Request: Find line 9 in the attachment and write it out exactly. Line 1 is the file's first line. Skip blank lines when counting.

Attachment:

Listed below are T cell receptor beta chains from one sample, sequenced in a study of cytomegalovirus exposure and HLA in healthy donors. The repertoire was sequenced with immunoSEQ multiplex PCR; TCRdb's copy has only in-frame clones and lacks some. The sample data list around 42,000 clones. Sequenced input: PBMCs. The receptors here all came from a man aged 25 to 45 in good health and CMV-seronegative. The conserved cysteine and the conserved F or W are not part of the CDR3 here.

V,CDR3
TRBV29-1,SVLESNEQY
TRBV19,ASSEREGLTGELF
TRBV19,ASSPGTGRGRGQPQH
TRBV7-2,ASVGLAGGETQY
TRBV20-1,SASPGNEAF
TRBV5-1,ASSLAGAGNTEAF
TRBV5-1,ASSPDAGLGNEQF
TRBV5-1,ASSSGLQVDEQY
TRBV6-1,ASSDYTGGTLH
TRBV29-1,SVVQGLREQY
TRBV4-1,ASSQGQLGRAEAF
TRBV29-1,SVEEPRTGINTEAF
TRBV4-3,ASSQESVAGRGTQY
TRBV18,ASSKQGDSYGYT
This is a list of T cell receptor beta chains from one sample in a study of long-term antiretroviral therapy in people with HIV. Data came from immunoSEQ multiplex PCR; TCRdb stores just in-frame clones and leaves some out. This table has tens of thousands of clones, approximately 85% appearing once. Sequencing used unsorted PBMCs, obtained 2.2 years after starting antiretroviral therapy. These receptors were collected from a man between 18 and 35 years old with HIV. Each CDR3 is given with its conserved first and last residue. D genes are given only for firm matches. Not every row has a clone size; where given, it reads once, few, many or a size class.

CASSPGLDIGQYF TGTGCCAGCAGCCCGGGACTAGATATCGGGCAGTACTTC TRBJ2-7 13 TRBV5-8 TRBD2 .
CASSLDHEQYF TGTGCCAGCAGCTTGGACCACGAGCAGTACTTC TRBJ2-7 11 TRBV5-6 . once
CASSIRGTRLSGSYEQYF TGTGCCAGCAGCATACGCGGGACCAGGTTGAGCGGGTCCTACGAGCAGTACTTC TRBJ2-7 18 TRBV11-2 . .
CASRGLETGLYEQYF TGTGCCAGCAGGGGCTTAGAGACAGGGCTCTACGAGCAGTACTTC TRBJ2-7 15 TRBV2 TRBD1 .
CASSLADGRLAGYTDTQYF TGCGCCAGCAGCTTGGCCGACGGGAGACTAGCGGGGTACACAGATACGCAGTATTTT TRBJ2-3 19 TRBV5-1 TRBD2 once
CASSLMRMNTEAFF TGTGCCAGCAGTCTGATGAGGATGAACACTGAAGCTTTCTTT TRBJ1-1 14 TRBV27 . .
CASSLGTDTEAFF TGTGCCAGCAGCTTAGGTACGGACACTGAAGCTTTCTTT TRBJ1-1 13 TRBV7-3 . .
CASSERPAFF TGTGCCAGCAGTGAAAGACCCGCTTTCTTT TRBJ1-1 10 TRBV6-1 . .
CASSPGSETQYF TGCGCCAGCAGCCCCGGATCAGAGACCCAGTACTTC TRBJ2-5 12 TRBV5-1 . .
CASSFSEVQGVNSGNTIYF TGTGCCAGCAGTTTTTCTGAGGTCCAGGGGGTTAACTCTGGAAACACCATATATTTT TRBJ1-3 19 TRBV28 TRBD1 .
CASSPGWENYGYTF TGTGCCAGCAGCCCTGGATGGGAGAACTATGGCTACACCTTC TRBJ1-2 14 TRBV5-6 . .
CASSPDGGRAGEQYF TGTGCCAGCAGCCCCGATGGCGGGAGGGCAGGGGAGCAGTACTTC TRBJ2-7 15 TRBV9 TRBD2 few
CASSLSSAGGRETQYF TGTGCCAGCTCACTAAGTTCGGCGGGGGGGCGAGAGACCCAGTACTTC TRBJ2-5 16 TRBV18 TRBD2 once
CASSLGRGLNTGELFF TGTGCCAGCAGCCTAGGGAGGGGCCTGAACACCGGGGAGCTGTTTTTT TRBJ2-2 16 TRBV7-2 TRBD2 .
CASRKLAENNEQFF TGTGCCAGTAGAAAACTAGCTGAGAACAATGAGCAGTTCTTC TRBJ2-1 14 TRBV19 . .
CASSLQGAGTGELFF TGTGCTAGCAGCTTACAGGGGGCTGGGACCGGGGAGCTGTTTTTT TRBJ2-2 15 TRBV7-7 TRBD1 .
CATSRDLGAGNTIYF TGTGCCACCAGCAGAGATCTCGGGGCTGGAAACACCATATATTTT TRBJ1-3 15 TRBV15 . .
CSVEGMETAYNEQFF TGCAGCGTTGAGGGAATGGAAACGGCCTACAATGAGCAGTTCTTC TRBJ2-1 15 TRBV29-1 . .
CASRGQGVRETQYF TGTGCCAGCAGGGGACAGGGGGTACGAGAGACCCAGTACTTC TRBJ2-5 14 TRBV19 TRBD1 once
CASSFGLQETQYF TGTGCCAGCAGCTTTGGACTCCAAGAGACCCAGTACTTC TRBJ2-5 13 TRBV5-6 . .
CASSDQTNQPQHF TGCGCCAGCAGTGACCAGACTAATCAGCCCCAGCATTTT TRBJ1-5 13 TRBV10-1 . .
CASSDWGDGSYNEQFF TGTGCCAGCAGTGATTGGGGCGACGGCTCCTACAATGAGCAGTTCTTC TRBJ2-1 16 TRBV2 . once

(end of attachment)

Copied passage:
TRBV5-1,ASSPDAGLGNEQF